The dilemma is that this situation did not change much when the Palestinian national movement operated from the inside (after the Oslo Accords of 1994); the “revolution” became a distorted, lame and restricted authority. The commando or fighter became an employee or a security man whose mission was to preserve and defend the authority, justify its actions, and benefit from its advantages. In this case, the authority has become the legitimacy, the legitimacy has become the authority, and resistance has become an extra activity outside the legitimacy context.

To be fair, many circumstances contributed to the transformation of the Palestinian national movement, including its incompatibility with the Arab circumstances, the ferocity of the Israeli attacks on it, and the difficult and complex conditions of Palestinian work. However, internal subjective factors played their role in hollowing out the Palestinian national movement from the essence of struggle and politics.

This movement lived and grew on catchphrases and ignored the pressuring reality, the balance of powers, and the surrounding data. This movement exaggerated by spreading illusions despite its weak capabilities. In short, this movement, which is supposed to be popular, has turned into a factional movement (for those who are devoted to it). Instead of criticising the Palestinian and Arab circumstances as it was supposed to, the movement rejects accountability and criticism. The movement launched to oppose the stagnant, powerless, and corrupt Palestinian and Arab reality has incorporated all of these elements in its structure and relationships.

That means that this movement turned against itself, against its base of existence, and what comes after that is a foregone conclusion or just manifestations of the disorder that has become rampant in the Palestinian body.

This basically means that disagreement, fighting and division, and then ridicule, accusations of treason are simply a few of the manifestations of this defect, or are indications of the state of disintegration that nests in the Palestinian body.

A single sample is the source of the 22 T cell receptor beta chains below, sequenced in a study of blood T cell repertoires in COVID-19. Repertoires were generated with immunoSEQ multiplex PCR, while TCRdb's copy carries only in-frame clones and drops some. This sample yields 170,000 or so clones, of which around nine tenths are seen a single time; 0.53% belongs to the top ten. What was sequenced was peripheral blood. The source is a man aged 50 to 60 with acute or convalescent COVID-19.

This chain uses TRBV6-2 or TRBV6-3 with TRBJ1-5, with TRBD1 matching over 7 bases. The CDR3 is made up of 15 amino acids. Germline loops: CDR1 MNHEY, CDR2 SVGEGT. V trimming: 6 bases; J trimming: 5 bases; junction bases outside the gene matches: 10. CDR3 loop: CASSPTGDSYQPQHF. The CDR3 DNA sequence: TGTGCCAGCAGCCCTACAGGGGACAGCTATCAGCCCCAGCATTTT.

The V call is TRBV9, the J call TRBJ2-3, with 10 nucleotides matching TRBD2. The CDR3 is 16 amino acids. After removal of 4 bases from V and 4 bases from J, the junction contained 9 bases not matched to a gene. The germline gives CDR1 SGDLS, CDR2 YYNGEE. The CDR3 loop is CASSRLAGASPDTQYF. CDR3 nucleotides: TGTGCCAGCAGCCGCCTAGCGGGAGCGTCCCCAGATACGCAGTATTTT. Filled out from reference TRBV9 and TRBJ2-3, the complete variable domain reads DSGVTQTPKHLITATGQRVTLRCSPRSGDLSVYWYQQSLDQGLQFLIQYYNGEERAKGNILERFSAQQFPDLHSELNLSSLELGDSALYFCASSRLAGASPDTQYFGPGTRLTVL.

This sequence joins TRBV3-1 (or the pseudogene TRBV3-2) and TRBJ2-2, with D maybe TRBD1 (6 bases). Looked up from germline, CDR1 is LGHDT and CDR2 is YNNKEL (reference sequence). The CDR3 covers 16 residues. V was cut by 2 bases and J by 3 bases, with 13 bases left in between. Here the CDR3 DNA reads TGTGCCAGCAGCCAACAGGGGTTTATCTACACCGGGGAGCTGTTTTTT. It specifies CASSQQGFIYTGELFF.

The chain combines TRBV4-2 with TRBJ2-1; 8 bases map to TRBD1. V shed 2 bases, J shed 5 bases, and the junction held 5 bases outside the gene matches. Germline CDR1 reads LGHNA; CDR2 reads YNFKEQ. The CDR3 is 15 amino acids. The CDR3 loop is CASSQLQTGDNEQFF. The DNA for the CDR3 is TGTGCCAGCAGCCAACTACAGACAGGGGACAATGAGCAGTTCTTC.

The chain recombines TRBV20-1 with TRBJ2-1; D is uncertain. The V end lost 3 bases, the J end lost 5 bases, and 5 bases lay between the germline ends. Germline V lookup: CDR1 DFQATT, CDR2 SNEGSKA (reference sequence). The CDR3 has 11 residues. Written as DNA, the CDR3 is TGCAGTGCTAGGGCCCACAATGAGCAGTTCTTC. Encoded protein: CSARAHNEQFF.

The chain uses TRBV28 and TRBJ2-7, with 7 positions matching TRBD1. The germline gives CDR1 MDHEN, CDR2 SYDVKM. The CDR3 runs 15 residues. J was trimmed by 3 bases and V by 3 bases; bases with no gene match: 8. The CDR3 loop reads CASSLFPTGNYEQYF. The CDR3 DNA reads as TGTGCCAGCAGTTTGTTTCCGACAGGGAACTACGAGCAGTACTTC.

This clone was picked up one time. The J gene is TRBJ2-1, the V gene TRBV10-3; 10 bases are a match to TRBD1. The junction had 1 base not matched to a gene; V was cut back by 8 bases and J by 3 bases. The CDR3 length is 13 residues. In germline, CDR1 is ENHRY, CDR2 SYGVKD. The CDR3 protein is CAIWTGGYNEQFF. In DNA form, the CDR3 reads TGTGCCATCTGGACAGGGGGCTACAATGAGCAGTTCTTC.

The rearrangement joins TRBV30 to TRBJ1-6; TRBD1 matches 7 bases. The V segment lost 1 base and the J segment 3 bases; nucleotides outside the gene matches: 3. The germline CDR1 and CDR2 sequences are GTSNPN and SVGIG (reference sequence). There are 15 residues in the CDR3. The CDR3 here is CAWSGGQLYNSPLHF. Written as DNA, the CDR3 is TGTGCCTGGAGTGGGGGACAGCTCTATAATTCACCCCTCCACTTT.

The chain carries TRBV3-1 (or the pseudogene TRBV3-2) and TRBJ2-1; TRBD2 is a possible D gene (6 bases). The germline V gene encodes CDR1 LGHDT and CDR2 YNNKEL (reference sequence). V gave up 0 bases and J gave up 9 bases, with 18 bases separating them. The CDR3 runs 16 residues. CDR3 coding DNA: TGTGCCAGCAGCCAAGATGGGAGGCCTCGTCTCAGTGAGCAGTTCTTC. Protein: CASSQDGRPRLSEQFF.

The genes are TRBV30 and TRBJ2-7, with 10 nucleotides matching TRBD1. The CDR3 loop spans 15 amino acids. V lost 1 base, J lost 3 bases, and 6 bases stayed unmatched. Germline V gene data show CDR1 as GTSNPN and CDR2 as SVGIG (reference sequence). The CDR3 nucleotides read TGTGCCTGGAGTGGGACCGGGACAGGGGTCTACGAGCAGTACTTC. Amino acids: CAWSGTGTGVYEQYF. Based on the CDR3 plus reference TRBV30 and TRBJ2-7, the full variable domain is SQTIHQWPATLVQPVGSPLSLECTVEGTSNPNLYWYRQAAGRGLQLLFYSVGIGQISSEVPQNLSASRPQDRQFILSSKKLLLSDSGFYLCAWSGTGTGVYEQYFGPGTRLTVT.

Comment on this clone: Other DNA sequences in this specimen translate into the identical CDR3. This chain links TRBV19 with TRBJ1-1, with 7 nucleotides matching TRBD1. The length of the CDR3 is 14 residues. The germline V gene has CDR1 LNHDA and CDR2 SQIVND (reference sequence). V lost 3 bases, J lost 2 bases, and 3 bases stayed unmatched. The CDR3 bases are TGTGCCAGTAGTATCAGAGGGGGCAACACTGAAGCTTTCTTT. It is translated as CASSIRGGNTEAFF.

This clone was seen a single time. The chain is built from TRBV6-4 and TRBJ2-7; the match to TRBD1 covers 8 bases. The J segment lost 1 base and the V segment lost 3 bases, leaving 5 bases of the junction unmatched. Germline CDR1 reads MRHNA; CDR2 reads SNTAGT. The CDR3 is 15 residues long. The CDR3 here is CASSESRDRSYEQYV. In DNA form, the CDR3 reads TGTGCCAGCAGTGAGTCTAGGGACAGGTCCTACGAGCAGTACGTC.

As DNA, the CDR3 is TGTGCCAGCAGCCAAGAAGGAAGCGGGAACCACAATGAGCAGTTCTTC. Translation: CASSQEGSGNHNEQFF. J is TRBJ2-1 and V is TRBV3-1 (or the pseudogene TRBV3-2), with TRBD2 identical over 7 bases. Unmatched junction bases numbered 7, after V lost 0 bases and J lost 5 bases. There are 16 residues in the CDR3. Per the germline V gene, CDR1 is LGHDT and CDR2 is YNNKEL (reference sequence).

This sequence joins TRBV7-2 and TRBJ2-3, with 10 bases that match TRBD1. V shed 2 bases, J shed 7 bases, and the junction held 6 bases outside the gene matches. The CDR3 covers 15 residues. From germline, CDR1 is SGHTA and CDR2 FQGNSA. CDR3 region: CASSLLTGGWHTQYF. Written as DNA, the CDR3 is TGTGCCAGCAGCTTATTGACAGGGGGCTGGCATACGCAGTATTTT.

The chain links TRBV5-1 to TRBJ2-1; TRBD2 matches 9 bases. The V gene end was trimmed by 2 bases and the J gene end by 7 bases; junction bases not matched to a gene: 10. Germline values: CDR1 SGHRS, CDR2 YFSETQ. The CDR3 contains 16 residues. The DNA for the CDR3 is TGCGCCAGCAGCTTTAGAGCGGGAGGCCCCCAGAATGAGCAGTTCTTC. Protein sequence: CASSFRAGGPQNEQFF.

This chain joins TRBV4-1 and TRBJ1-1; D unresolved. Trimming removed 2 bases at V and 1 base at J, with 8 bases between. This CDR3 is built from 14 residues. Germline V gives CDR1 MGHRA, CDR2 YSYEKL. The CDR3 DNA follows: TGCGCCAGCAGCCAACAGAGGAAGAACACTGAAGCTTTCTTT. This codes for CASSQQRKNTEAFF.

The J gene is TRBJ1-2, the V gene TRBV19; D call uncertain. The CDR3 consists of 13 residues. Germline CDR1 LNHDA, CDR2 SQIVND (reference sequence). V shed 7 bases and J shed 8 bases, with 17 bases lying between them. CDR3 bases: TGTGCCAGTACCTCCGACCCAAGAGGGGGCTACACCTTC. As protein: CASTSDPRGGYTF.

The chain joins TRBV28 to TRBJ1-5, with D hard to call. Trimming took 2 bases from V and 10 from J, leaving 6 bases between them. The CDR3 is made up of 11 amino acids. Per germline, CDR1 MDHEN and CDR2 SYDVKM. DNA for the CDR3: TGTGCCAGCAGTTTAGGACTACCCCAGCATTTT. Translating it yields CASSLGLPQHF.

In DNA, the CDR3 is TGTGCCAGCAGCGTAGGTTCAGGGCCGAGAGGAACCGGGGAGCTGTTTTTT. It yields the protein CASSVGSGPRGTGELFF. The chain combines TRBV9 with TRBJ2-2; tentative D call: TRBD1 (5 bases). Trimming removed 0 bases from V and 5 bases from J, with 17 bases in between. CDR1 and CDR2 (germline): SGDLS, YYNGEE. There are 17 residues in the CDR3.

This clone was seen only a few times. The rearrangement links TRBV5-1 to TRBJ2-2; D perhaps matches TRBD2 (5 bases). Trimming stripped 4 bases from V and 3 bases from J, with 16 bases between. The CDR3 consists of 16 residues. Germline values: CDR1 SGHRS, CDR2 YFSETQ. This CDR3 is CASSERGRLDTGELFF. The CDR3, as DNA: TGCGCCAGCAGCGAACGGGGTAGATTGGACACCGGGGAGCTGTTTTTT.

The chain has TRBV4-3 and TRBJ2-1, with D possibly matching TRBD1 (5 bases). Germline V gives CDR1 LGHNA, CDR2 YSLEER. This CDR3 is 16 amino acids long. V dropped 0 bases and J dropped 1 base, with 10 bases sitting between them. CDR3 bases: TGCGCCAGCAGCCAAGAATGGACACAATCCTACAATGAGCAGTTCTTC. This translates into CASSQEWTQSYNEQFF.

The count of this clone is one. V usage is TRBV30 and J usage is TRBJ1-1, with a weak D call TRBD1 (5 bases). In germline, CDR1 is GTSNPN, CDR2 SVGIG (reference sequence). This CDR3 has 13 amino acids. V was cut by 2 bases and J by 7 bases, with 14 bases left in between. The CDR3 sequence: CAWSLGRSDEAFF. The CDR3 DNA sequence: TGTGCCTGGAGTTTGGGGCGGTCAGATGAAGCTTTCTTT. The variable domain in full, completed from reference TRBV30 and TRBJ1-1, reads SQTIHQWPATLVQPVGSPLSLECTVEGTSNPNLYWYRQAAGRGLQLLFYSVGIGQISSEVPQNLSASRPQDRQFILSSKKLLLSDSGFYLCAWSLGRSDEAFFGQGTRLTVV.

This could also pass for an analogy for the negative transformation the Palestinian national movement has gone through, and it is now preoccupied with transforming it into an authority (under occupation), which applies to Fatah as it applies to Hamas, who reached the point where Fatah ended (especially after its unilateral control over the Gaza Strip (2007).

In any case, the Palestinian national liberation movement’s fate is no different from all those other political movements, which lack institutional structures, internal relations, and democratic movement, and which abandon their nature.

National liberation movements and political movements have previously ended with the same negative result, with parties turning against themselves and diverting from their principles and objectives due to the death of politics, the prevalence of corrupt relations, the privileges of power, and the tendency to strengthen legitimacy by force and violence.

We must conclude that no national movement was given this much confidence and patience in suffering, all of the sacrifices and heroics, without accountability, as Fatah and the Palestinian national movement, in general, have been granted.

Undoubtedly, people who give all this deserve their leadership to have the minimum moral and patriotic responsibility level and leadership eligibility. The irony is that the Fatah movement, which inaugurated contemporary Palestinian nationalism, inaugurated a new phase by shifting from a national liberation movement to an authority in a part of the land for a part of the people with part of the rights.


The opinions expressed in this publication are those of our bloggers. They do not purport to reflect the opinions or views of Fanack or its Board of Editors.